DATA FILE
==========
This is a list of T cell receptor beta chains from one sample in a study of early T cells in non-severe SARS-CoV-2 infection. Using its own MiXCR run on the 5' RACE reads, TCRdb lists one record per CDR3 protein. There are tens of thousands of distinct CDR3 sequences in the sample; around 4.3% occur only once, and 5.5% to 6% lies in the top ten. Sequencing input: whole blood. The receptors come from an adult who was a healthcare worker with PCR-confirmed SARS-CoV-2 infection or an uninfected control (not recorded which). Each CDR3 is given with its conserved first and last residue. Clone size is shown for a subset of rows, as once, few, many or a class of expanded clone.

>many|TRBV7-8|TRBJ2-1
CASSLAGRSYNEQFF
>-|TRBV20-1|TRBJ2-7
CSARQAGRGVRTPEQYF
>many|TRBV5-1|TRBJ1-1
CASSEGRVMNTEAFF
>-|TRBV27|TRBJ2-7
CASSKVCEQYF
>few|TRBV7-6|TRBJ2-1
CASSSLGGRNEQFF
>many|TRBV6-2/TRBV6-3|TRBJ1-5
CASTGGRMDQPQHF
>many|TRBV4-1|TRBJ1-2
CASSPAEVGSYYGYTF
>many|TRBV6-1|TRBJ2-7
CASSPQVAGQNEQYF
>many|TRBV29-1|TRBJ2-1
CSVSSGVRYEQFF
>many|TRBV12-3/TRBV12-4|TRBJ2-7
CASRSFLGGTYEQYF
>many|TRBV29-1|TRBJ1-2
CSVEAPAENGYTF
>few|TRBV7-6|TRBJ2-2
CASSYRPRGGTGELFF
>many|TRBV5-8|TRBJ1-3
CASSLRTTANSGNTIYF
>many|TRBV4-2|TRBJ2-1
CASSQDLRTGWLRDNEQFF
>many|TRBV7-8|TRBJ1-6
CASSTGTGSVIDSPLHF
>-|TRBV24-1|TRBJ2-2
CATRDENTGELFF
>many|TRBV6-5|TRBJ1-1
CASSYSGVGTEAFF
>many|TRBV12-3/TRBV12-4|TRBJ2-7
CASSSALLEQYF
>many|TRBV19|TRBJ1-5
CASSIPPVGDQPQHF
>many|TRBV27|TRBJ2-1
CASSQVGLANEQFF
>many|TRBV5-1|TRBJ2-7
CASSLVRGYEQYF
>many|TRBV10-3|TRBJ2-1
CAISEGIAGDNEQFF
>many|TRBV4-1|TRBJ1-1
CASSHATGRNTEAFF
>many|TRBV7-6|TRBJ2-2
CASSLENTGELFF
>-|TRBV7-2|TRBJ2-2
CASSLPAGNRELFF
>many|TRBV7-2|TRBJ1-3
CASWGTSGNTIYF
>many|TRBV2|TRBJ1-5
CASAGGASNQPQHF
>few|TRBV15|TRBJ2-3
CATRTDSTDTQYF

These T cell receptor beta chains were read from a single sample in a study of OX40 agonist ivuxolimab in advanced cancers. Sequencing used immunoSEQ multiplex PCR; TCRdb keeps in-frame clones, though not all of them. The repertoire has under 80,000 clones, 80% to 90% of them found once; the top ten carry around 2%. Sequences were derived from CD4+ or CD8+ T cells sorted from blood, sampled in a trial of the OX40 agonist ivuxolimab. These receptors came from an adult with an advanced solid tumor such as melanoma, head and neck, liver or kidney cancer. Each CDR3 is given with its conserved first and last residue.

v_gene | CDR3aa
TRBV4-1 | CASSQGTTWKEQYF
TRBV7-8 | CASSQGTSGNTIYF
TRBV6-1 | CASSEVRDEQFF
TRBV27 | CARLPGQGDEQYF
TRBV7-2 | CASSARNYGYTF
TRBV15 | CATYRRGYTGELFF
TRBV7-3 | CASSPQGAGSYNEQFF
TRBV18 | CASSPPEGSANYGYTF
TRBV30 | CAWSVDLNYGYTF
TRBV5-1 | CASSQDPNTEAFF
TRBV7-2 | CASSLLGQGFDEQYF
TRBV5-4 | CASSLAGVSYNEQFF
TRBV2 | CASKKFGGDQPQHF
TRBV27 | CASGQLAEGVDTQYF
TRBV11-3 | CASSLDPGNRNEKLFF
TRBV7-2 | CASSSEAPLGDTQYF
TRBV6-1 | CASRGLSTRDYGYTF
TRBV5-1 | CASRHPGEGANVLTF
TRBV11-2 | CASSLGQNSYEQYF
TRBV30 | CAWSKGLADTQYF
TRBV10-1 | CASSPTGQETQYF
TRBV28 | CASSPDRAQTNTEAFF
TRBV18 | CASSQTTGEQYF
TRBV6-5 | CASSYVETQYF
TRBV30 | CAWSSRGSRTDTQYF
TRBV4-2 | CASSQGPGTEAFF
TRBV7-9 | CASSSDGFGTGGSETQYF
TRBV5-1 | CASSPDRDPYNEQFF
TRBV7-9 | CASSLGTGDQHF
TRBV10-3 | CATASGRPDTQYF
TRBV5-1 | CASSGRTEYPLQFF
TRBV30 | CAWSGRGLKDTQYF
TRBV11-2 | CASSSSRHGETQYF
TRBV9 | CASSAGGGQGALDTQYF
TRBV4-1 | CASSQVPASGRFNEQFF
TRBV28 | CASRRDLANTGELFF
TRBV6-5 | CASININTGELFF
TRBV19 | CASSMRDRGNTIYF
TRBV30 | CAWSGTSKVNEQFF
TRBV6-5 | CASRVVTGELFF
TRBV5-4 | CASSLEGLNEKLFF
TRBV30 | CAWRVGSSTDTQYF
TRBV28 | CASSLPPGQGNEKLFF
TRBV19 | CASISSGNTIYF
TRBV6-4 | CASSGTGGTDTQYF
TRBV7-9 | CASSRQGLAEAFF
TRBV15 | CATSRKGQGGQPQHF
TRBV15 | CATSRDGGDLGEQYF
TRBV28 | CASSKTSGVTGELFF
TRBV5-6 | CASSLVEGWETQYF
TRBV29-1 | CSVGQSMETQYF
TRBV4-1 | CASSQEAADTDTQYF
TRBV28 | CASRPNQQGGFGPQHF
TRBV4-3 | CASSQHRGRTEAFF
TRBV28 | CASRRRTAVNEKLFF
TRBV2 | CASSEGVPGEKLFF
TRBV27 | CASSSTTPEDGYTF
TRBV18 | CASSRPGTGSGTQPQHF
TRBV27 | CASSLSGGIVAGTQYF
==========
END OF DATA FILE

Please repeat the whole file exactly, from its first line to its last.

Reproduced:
This is a list of T cell receptor beta chains from one sample in a study of early T cells in non-severe SARS-CoV-2 infection. Using its own MiXCR run on the 5' RACE reads, TCRdb lists one record per CDR3 protein. There are tens of thousands of distinct CDR3 sequences in the sample; around 4.3% occur only once, and 5.5% to 6% lies in the top ten. Sequencing input: whole blood. The receptors come from an adult who was a healthcare worker with PCR-confirmed SARS-CoV-2 infection or an uninfected control (not recorded which). Each CDR3 is given with its conserved first and last residue. Clone size is shown for a subset of rows, as once, few, many or a class of expanded clone.

>many|TRBV7-8|TRBJ2-1
CASSLAGRSYNEQFF
>-|TRBV20-1|TRBJ2-7
CSARQAGRGVRTPEQYF
>many|TRBV5-1|TRBJ1-1
CASSEGRVMNTEAFF
>-|TRBV27|TRBJ2-7
CASSKVCEQYF
>few|TRBV7-6|TRBJ2-1
CASSSLGGRNEQFF
>many|TRBV6-2/TRBV6-3|TRBJ1-5
CASTGGRMDQPQHF
>many|TRBV4-1|TRBJ1-2
CASSPAEVGSYYGYTF
>many|TRBV6-1|TRBJ2-7
CASSPQVAGQNEQYF
>many|TRBV29-1|TRBJ2-1
CSVSSGVRYEQFF
>many|TRBV12-3/TRBV12-4|TRBJ2-7
CASRSFLGGTYEQYF
>many|TRBV29-1|TRBJ1-2
CSVEAPAENGYTF
>few|TRBV7-6|TRBJ2-2
CASSYRPRGGTGELFF
>many|TRBV5-8|TRBJ1-3
CASSLRTTANSGNTIYF
>many|TRBV4-2|TRBJ2-1
CASSQDLRTGWLRDNEQFF
>many|TRBV7-8|TRBJ1-6
CASSTGTGSVIDSPLHF
>-|TRBV24-1|TRBJ2-2
CATRDENTGELFF
>many|TRBV6-5|TRBJ1-1
CASSYSGVGTEAFF
>many|TRBV12-3/TRBV12-4|TRBJ2-7
CASSSALLEQYF
>many|TRBV19|TRBJ1-5
CASSIPPVGDQPQHF
>many|TRBV27|TRBJ2-1
CASSQVGLANEQFF
>many|TRBV5-1|TRBJ2-7
CASSLVRGYEQYF
>many|TRBV10-3|TRBJ2-1
CAISEGIAGDNEQFF
>many|TRBV4-1|TRBJ1-1
CASSHATGRNTEAFF
>many|TRBV7-6|TRBJ2-2
CASSLENTGELFF
>-|TRBV7-2|TRBJ2-2
CASSLPAGNRELFF
>many|TRBV7-2|TRBJ1-3
CASWGTSGNTIYF
>many|TRBV2|TRBJ1-5
CASAGGASNQPQHF
>few|TRBV15|TRBJ2-3
CATRTDSTDTQYF

These T cell receptor beta chains were read from a single sample in a study of OX40 agonist ivuxolimab in advanced cancers. Sequencing used immunoSEQ multiplex PCR; TCRdb keeps in-frame clones, though not all of them. The repertoire has under 80,000 clones, 80% to 90% of them found once; the top ten carry around 2%. Sequences were derived from CD4+ or CD8+ T cells sorted from blood, sampled in a trial of the OX40 agonist ivuxolimab. These receptors came from an adult with an advanced solid tumor such as melanoma, head and neck, liver or kidney cancer. Each CDR3 is given with its conserved first and last residue.

v_gene | CDR3aa
TRBV4-1 | CASSQGTTWKEQYF
TRBV7-8 | CASSQGTSGNTIYF
TRBV6-1 | CASSEVRDEQFF
TRBV27 | CARLPGQGDEQYF
TRBV7-2 | CASSARNYGYTF
TRBV15 | CATYRRGYTGELFF
TRBV7-3 | CASSPQGAGSYNEQFF
TRBV18 | CASSPPEGSANYGYTF
TRBV30 | CAWSVDLNYGYTF
TRBV5-1 | CASSQDPNTEAFF
TRBV7-2 | CASSLLGQGFDEQYF
TRBV5-4 | CASSLAGVSYNEQFF
TRBV2 | CASKKFGGDQPQHF
TRBV27 | CASGQLAEGVDTQYF
TRBV11-3 | CASSLDPGNRNEKLFF
TRBV7-2 | CASSSEAPLGDTQYF
TRBV6-1 | CASRGLSTRDYGYTF
TRBV5-1 | CASRHPGEGANVLTF
TRBV11-2 | CASSLGQNSYEQYF
TRBV30 | CAWSKGLADTQYF
TRBV10-1 | CASSPTGQETQYF
TRBV28 | CASSPDRAQTNTEAFF
TRBV18 | CASSQTTGEQYF
TRBV6-5 | CASSYVETQYF
TRBV30 | CAWSSRGSRTDTQYF
TRBV4-2 | CASSQGPGTEAFF
TRBV7-9 | CASSSDGFGTGGSETQYF
TRBV5-1 | CASSPDRDPYNEQFF
TRBV7-9 | CASSLGTGDQHF
TRBV10-3 | CATASGRPDTQYF
TRBV5-1 | CASSGRTEYPLQFF
TRBV30 | CAWSGRGLKDTQYF
TRBV11-2 | CASSSSRHGETQYF
TRBV9 | CASSAGGGQGALDTQYF
TRBV4-1 | CASSQVPASGRFNEQFF
TRBV28 | CASRRDLANTGELFF
TRBV6-5 | CASININTGELFF
TRBV19 | CASSMRDRGNTIYF
TRBV30 | CAWSGTSKVNEQFF
TRBV6-5 | CASRVVTGELFF
TRBV5-4 | CASSLEGLNEKLFF
TRBV30 | CAWRVGSSTDTQYF
TRBV28 | CASSLPPGQGNEKLFF
TRBV19 | CASISSGNTIYF
TRBV6-4 | CASSGTGGTDTQYF
TRBV7-9 | CASSRQGLAEAFF
TRBV15 | CATSRKGQGGQPQHF
TRBV15 | CATSRDGGDLGEQYF
TRBV28 | CASSKTSGVTGELFF
TRBV5-6 | CASSLVEGWETQYF
TRBV29-1 | CSVGQSMETQYF
TRBV4-1 | CASSQEAADTDTQYF
TRBV28 | CASRPNQQGGFGPQHF
TRBV4-3 | CASSQHRGRTEAFF
TRBV28 | CASRRRTAVNEKLFF
TRBV2 | CASSEGVPGEKLFF
TRBV27 | CASSSTTPEDGYTF
TRBV18 | CASSRPGTGSGTQPQHF
TRBV27 | CASSLSGGIVAGTQYF